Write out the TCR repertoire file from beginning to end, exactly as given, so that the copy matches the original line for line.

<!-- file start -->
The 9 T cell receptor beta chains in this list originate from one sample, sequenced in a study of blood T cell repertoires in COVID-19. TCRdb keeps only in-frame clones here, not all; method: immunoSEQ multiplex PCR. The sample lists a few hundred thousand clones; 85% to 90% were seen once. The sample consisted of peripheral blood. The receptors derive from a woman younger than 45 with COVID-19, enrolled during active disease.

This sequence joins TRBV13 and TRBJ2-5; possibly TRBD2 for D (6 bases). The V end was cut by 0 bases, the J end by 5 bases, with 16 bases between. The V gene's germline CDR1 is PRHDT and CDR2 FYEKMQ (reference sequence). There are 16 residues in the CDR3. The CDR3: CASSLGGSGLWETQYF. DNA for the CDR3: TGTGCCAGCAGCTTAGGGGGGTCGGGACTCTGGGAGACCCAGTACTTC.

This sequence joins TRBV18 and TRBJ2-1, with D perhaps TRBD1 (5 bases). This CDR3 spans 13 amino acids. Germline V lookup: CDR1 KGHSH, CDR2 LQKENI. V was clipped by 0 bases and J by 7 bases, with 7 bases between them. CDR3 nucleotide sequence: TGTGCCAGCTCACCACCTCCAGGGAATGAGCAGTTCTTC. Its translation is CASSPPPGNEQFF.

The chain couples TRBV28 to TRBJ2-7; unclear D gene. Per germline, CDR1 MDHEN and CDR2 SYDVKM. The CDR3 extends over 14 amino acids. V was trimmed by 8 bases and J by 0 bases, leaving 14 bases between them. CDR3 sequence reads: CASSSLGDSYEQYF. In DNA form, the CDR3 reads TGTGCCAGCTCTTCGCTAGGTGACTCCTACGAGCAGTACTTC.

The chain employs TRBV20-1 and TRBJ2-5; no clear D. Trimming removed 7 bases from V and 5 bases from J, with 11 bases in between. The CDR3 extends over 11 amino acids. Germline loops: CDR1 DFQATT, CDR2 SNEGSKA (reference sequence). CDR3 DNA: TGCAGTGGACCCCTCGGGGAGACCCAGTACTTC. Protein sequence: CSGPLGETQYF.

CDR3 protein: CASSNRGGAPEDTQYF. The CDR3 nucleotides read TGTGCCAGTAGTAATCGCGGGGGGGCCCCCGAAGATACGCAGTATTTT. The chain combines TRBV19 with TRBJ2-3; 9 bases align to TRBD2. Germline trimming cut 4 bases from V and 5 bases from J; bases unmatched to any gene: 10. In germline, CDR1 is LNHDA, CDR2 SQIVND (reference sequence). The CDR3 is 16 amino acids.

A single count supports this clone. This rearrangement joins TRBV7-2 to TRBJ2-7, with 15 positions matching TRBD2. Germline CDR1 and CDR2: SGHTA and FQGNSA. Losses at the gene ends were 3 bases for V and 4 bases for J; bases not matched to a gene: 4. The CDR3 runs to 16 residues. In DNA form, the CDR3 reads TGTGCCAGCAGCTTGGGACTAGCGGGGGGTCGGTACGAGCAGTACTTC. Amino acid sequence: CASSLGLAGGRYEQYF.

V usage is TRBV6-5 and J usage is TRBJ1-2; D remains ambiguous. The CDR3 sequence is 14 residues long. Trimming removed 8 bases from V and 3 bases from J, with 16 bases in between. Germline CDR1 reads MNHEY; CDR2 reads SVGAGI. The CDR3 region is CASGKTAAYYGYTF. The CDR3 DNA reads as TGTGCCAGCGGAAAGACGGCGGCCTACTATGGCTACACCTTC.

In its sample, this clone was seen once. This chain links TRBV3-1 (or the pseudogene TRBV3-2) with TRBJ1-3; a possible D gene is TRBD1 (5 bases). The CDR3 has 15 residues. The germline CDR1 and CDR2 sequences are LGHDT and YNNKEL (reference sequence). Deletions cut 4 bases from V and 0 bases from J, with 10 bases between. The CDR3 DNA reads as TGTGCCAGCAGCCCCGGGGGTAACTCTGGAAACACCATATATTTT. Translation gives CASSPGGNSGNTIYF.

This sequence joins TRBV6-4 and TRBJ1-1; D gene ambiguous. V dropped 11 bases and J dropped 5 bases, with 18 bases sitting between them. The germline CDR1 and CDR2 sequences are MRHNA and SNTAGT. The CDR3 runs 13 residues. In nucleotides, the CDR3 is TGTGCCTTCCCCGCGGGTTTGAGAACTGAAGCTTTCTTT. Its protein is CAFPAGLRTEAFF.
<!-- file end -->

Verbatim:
The 9 T cell receptor beta chains in this list originate from one sample, sequenced in a study of blood T cell repertoires in COVID-19. TCRdb keeps only in-frame clones here, not all; method: immunoSEQ multiplex PCR. The sample lists a few hundred thousand clones; 85% to 90% were seen once. The sample consisted of peripheral blood. The receptors derive from a woman younger than 45 with COVID-19, enrolled during active disease.

This sequence joins TRBV13 and TRBJ2-5; possibly TRBD2 for D (6 bases). The V end was cut by 0 bases, the J end by 5 bases, with 16 bases between. The V gene's germline CDR1 is PRHDT and CDR2 FYEKMQ (reference sequence). There are 16 residues in the CDR3. The CDR3: CASSLGGSGLWETQYF. DNA for the CDR3: TGTGCCAGCAGCTTAGGGGGGTCGGGACTCTGGGAGACCCAGTACTTC.

This sequence joins TRBV18 and TRBJ2-1, with D perhaps TRBD1 (5 bases). This CDR3 spans 13 amino acids. Germline V lookup: CDR1 KGHSH, CDR2 LQKENI. V was clipped by 0 bases and J by 7 bases, with 7 bases between them. CDR3 nucleotide sequence: TGTGCCAGCTCACCACCTCCAGGGAATGAGCAGTTCTTC. Its translation is CASSPPPGNEQFF.

The chain couples TRBV28 to TRBJ2-7; unclear D gene. Per germline, CDR1 MDHEN and CDR2 SYDVKM. The CDR3 extends over 14 amino acids. V was trimmed by 8 bases and J by 0 bases, leaving 14 bases between them. CDR3 sequence reads: CASSSLGDSYEQYF. In DNA form, the CDR3 reads TGTGCCAGCTCTTCGCTAGGTGACTCCTACGAGCAGTACTTC.

The chain employs TRBV20-1 and TRBJ2-5; no clear D. Trimming removed 7 bases from V and 5 bases from J, with 11 bases in between. The CDR3 extends over 11 amino acids. Germline loops: CDR1 DFQATT, CDR2 SNEGSKA (reference sequence). CDR3 DNA: TGCAGTGGACCCCTCGGGGAGACCCAGTACTTC. Protein sequence: CSGPLGETQYF.

CDR3 protein: CASSNRGGAPEDTQYF. The CDR3 nucleotides read TGTGCCAGTAGTAATCGCGGGGGGGCCCCCGAAGATACGCAGTATTTT. The chain combines TRBV19 with TRBJ2-3; 9 bases align to TRBD2. Germline trimming cut 4 bases from V and 5 bases from J; bases unmatched to any gene: 10. In germline, CDR1 is LNHDA, CDR2 SQIVND (reference sequence). The CDR3 is 16 amino acids.

A single count supports this clone. This rearrangement joins TRBV7-2 to TRBJ2-7, with 15 positions matching TRBD2. Germline CDR1 and CDR2: SGHTA and FQGNSA. Losses at the gene ends were 3 bases for V and 4 bases for J; bases not matched to a gene: 4. The CDR3 runs to 16 residues. In DNA form, the CDR3 reads TGTGCCAGCAGCTTGGGACTAGCGGGGGGTCGGTACGAGCAGTACTTC. Amino acid sequence: CASSLGLAGGRYEQYF.

V usage is TRBV6-5 and J usage is TRBJ1-2; D remains ambiguous. The CDR3 sequence is 14 residues long. Trimming removed 8 bases from V and 3 bases from J, with 16 bases in between. Germline CDR1 reads MNHEY; CDR2 reads SVGAGI. The CDR3 region is CASGKTAAYYGYTF. The CDR3 DNA reads as TGTGCCAGCGGAAAGACGGCGGCCTACTATGGCTACACCTTC.

In its sample, this clone was seen once. This chain links TRBV3-1 (or the pseudogene TRBV3-2) with TRBJ1-3; a possible D gene is TRBD1 (5 bases). The CDR3 has 15 residues. The germline CDR1 and CDR2 sequences are LGHDT and YNNKEL (reference sequence). Deletions cut 4 bases from V and 0 bases from J, with 10 bases between. The CDR3 DNA reads as TGTGCCAGCAGCCCCGGGGGTAACTCTGGAAACACCATATATTTT. Translation gives CASSPGGNSGNTIYF.

This sequence joins TRBV6-4 and TRBJ1-1; D gene ambiguous. V dropped 11 bases and J dropped 5 bases, with 18 bases sitting between them. The germline CDR1 and CDR2 sequences are MRHNA and SNTAGT. The CDR3 runs 13 residues. In nucleotides, the CDR3 is TGTGCCTTCCCCGCGGGTTTGAGAACTGAAGCTTTCTTT. Its protein is CAFPAGLRTEAFF.